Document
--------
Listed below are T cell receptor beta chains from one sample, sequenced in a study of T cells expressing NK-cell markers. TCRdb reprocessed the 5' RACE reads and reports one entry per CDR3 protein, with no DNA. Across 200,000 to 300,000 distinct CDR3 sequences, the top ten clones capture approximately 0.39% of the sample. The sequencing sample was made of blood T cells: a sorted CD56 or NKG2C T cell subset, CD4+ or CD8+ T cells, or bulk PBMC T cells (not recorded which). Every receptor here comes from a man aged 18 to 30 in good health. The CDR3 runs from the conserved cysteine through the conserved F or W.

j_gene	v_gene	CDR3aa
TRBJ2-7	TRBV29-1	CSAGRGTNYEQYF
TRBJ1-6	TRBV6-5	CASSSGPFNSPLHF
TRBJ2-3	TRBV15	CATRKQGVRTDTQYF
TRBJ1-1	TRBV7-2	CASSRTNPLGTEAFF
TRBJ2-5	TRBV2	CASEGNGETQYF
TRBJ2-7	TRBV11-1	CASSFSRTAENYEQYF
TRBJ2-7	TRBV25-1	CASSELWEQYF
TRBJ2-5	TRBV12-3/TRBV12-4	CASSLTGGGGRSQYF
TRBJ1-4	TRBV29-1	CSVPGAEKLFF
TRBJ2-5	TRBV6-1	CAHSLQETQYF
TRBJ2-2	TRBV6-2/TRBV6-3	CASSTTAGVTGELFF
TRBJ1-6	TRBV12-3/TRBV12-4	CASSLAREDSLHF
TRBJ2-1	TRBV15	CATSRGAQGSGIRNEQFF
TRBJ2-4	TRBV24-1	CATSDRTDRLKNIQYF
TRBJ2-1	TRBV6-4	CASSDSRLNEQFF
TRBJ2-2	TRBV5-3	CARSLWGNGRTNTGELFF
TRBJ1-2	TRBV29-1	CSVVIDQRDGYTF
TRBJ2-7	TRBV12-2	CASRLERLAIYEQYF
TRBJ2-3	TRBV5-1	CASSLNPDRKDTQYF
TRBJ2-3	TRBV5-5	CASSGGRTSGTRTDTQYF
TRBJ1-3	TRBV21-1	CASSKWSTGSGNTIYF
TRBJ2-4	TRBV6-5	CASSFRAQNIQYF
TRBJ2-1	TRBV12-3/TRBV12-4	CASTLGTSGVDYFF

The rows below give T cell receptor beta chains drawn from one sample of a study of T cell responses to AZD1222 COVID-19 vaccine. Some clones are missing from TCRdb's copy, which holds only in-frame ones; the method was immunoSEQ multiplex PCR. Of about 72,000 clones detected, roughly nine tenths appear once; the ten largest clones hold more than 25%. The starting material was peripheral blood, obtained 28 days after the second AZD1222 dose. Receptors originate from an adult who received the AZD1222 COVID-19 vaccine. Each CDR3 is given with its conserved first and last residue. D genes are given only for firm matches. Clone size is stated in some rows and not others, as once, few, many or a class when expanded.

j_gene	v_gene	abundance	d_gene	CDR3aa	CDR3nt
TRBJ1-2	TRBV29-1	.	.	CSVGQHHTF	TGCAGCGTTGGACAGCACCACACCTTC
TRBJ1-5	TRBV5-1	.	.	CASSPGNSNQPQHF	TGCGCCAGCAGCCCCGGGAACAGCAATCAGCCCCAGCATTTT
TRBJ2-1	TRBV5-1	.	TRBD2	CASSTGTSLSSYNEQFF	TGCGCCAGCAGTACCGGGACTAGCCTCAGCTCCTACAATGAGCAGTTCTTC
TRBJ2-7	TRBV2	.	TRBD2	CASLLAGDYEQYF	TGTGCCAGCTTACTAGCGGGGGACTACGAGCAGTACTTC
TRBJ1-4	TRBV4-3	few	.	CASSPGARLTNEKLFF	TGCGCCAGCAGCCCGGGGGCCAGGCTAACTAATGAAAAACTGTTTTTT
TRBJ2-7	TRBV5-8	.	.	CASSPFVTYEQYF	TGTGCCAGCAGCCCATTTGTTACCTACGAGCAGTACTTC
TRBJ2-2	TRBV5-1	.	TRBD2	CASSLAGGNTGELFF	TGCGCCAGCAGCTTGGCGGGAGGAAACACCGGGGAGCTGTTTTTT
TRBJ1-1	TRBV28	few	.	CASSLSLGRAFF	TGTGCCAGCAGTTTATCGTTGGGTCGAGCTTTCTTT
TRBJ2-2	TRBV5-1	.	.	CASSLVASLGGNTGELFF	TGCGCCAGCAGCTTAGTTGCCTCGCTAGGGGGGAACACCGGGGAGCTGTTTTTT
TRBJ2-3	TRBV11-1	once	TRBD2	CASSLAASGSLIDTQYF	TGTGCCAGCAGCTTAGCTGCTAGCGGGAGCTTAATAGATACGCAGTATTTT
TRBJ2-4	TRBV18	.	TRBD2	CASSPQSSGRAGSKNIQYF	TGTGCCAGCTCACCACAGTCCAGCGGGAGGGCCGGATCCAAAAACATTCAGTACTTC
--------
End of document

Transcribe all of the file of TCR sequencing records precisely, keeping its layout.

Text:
Listed below are T cell receptor beta chains from one sample, sequenced in a study of T cells expressing NK-cell markers. TCRdb reprocessed the 5' RACE reads and reports one entry per CDR3 protein, with no DNA. Across 200,000 to 300,000 distinct CDR3 sequences, the top ten clones capture approximately 0.39% of the sample. The sequencing sample was made of blood T cells: a sorted CD56 or NKG2C T cell subset, CD4+ or CD8+ T cells, or bulk PBMC T cells (not recorded which). Every receptor here comes from a man aged 18 to 30 in good health. The CDR3 runs from the conserved cysteine through the conserved F or W.

j_gene	v_gene	CDR3aa
TRBJ2-7	TRBV29-1	CSAGRGTNYEQYF
TRBJ1-6	TRBV6-5	CASSSGPFNSPLHF
TRBJ2-3	TRBV15	CATRKQGVRTDTQYF
TRBJ1-1	TRBV7-2	CASSRTNPLGTEAFF
TRBJ2-5	TRBV2	CASEGNGETQYF
TRBJ2-7	TRBV11-1	CASSFSRTAENYEQYF
TRBJ2-7	TRBV25-1	CASSELWEQYF
TRBJ2-5	TRBV12-3/TRBV12-4	CASSLTGGGGRSQYF
TRBJ1-4	TRBV29-1	CSVPGAEKLFF
TRBJ2-5	TRBV6-1	CAHSLQETQYF
TRBJ2-2	TRBV6-2/TRBV6-3	CASSTTAGVTGELFF
TRBJ1-6	TRBV12-3/TRBV12-4	CASSLAREDSLHF
TRBJ2-1	TRBV15	CATSRGAQGSGIRNEQFF
TRBJ2-4	TRBV24-1	CATSDRTDRLKNIQYF
TRBJ2-1	TRBV6-4	CASSDSRLNEQFF
TRBJ2-2	TRBV5-3	CARSLWGNGRTNTGELFF
TRBJ1-2	TRBV29-1	CSVVIDQRDGYTF
TRBJ2-7	TRBV12-2	CASRLERLAIYEQYF
TRBJ2-3	TRBV5-1	CASSLNPDRKDTQYF
TRBJ2-3	TRBV5-5	CASSGGRTSGTRTDTQYF
TRBJ1-3	TRBV21-1	CASSKWSTGSGNTIYF
TRBJ2-4	TRBV6-5	CASSFRAQNIQYF
TRBJ2-1	TRBV12-3/TRBV12-4	CASTLGTSGVDYFF

The rows below give T cell receptor beta chains drawn from one sample of a study of T cell responses to AZD1222 COVID-19 vaccine. Some clones are missing from TCRdb's copy, which holds only in-frame ones; the method was immunoSEQ multiplex PCR. Of about 72,000 clones detected, roughly nine tenths appear once; the ten largest clones hold more than 25%. The starting material was peripheral blood, obtained 28 days after the second AZD1222 dose. Receptors originate from an adult who received the AZD1222 COVID-19 vaccine. Each CDR3 is given with its conserved first and last residue. D genes are given only for firm matches. Clone size is stated in some rows and not others, as once, few, many or a class when expanded.

j_gene	v_gene	abundance	d_gene	CDR3aa	CDR3nt
TRBJ1-2	TRBV29-1	.	.	CSVGQHHTF	TGCAGCGTTGGACAGCACCACACCTTC
TRBJ1-5	TRBV5-1	.	.	CASSPGNSNQPQHF	TGCGCCAGCAGCCCCGGGAACAGCAATCAGCCCCAGCATTTT
TRBJ2-1	TRBV5-1	.	TRBD2	CASSTGTSLSSYNEQFF	TGCGCCAGCAGTACCGGGACTAGCCTCAGCTCCTACAATGAGCAGTTCTTC
TRBJ2-7	TRBV2	.	TRBD2	CASLLAGDYEQYF	TGTGCCAGCTTACTAGCGGGGGACTACGAGCAGTACTTC
TRBJ1-4	TRBV4-3	few	.	CASSPGARLTNEKLFF	TGCGCCAGCAGCCCGGGGGCCAGGCTAACTAATGAAAAACTGTTTTTT
TRBJ2-7	TRBV5-8	.	.	CASSPFVTYEQYF	TGTGCCAGCAGCCCATTTGTTACCTACGAGCAGTACTTC
TRBJ2-2	TRBV5-1	.	TRBD2	CASSLAGGNTGELFF	TGCGCCAGCAGCTTGGCGGGAGGAAACACCGGGGAGCTGTTTTTT
TRBJ1-1	TRBV28	few	.	CASSLSLGRAFF	TGTGCCAGCAGTTTATCGTTGGGTCGAGCTTTCTTT
TRBJ2-2	TRBV5-1	.	.	CASSLVASLGGNTGELFF	TGCGCCAGCAGCTTAGTTGCCTCGCTAGGGGGGAACACCGGGGAGCTGTTTTTT
TRBJ2-3	TRBV11-1	once	TRBD2	CASSLAASGSLIDTQYF	TGTGCCAGCAGCTTAGCTGCTAGCGGGAGCTTAATAGATACGCAGTATTTT
TRBJ2-4	TRBV18	.	TRBD2	CASSPQSSGRAGSKNIQYF	TGTGCCAGCTCACCACAGTCCAGCGGGAGGGCCGGATCCAAAAACATTCAGTACTTC